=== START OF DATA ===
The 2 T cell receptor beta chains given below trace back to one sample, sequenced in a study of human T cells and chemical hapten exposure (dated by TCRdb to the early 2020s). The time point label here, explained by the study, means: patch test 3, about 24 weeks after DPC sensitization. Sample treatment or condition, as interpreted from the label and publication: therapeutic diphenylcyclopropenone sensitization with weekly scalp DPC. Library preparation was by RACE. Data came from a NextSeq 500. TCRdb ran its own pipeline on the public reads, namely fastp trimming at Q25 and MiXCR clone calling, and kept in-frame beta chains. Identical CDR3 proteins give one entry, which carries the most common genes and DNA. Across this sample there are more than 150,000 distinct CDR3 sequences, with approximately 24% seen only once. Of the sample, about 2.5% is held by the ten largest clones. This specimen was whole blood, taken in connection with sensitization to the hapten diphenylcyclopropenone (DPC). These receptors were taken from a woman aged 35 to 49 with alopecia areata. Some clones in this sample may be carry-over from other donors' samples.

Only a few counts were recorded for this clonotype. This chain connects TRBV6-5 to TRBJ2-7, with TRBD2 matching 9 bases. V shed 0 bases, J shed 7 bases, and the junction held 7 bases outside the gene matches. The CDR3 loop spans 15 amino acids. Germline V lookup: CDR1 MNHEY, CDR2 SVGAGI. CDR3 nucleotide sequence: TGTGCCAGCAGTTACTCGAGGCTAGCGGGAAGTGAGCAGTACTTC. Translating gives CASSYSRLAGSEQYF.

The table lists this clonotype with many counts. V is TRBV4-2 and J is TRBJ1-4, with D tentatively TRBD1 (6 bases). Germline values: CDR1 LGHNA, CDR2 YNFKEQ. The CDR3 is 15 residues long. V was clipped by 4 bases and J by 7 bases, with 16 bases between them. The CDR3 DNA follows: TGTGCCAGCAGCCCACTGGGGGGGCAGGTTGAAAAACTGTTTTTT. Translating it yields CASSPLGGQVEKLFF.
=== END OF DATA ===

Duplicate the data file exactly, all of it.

The 2 T cell receptor beta chains given below trace back to one sample, sequenced in a study of human T cells and chemical hapten exposure (dated by TCRdb to the early 2020s). The time point label here, explained by the study, means: patch test 3, about 24 weeks after DPC sensitization. Sample treatment or condition, as interpreted from the label and publication: therapeutic diphenylcyclopropenone sensitization with weekly scalp DPC. Library preparation was by RACE. Data came from a NextSeq 500. TCRdb ran its own pipeline on the public reads, namely fastp trimming at Q25 and MiXCR clone calling, and kept in-frame beta chains. Identical CDR3 proteins give one entry, which carries the most common genes and DNA. Across this sample there are more than 150,000 distinct CDR3 sequences, with approximately 24% seen only once. Of the sample, about 2.5% is held by the ten largest clones. This specimen was whole blood, taken in connection with sensitization to the hapten diphenylcyclopropenone (DPC). These receptors were taken from a woman aged 35 to 49 with alopecia areata. Some clones in this sample may be carry-over from other donors' samples.

Only a few counts were recorded for this clonotype. This chain connects TRBV6-5 to TRBJ2-7, with TRBD2 matching 9 bases. V shed 0 bases, J shed 7 bases, and the junction held 7 bases outside the gene matches. The CDR3 loop spans 15 amino acids. Germline V lookup: CDR1 MNHEY, CDR2 SVGAGI. CDR3 nucleotide sequence: TGTGCCAGCAGTTACTCGAGGCTAGCGGGAAGTGAGCAGTACTTC. Translating gives CASSYSRLAGSEQYF.

The table lists this clonotype with many counts. V is TRBV4-2 and J is TRBJ1-4, with D tentatively TRBD1 (6 bases). Germline values: CDR1 LGHNA, CDR2 YNFKEQ. The CDR3 is 15 residues long. V was clipped by 4 bases and J by 7 bases, with 16 bases between them. The CDR3 DNA follows: TGTGCCAGCAGCCCACTGGGGGGGCAGGTTGAAAAACTGTTTTTT. Translating it yields CASSPLGGQVEKLFF.